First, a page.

Senior lecturer in Applied Mathematics at Macquarie University, Dr Sophie Calabretto, discusses the importance of the skills developed by maths education and how they are crucial for success in life and work.
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“Far from being irrelevant or for the intellectual elite, maths develops skills that are important for success in any job and in life generally.“
The number of people studying higher mathematics in Australia is in decline. This is troubling for a number of reasons, not only the obvious one that Australia’s future itself is precariously contingent on producing subsequent generations of maths-literate scientists.
Progress in environmental issues, health, energy, technology, and a lot of everything else, all require the pipeline of scientists, mathematicians, and statisticians to remain open, and the high-quality flow uninterrupted.
For those who do not see themselves as having a penchant for the STEM disciplines, however, continuing their mathematics education to the highest level possible is still very important.
While this suggestion may seem … odd, there is (peer-reviewed) evidence that shows those who studied extra mathematics at high school tended to gain an advantage in their other subjects (that one would not traditionally associate with mathematics) over those who did not.
Counterintuitive though this may seem, it is the underlying skills that one gains when engaging with mathematics that is perhaps responsible.
“Mathematics also teaches you skills in communication, taking a potentially complicated idea and distilling it down to the most important parts.“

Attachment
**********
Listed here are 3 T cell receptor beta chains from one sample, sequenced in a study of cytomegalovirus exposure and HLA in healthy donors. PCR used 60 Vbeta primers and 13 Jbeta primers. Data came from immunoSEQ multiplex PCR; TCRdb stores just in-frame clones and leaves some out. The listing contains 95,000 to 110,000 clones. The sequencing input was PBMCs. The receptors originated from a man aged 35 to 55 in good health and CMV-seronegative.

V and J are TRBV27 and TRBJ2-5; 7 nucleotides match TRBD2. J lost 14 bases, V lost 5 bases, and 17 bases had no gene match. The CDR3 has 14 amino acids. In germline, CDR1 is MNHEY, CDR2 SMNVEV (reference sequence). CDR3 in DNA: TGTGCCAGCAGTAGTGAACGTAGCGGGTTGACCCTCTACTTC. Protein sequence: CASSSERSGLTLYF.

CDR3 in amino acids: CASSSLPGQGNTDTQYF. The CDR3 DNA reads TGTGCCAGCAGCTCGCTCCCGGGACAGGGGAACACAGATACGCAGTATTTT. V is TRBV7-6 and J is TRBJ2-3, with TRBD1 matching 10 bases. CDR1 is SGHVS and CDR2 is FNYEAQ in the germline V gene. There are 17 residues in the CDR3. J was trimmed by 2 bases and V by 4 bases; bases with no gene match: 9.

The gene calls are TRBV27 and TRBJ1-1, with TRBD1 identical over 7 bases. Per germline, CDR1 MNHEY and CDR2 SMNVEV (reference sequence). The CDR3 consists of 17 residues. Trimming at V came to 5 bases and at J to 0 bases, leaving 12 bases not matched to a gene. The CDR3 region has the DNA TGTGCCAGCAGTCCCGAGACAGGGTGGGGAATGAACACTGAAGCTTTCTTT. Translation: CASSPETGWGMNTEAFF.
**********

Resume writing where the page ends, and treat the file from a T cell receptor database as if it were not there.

Mathematics and statistics teach you skills in critical and analytical thinking and give you the ability to confront new and challenging concepts, and process new information. They instil you with a natural creativity, so you are able to tackle any problem in new and creative ways.
You learn how to problem solve; how to break problems down to their simplest form and solve them using the methods and techniques that you have available to you. When learning mathematics and statistics, you learn how to research when you engage with the specific process of posing new questions, understanding real-world processes, and making new discoveries.
Surprisingly, mathematics also teaches you skills in communication, taking a potentially complicated idea and distilling it down to the most important parts in order to effectively communicate these new ideas to someone else. Mathematics is, of course, a language in its own right.
‘Wee bit of an image problem’
Critical and analytical thinking, creativity, problem-solving, the ability to research, and communication skills are important, and one might say crucial, in any job. But jobs aside, these are skills that set people up to be the most successful versions of themselves in life.
However, mathematics has a wee bit of an image problem these days. People enjoy regaling me with tales of how they hate maths, or how they are terrible at it. In order to increase the number of Australians, especially young women, in continuing their mathematics education, we very much need to change people’s perception that mathematics is only for the intellectually elite, or that it is irrelevant or dull.
The more people who understand the pervasiveness of mathematics and statistics in their everyday lives, the better off they will be, and the better off Australia will be as a whole.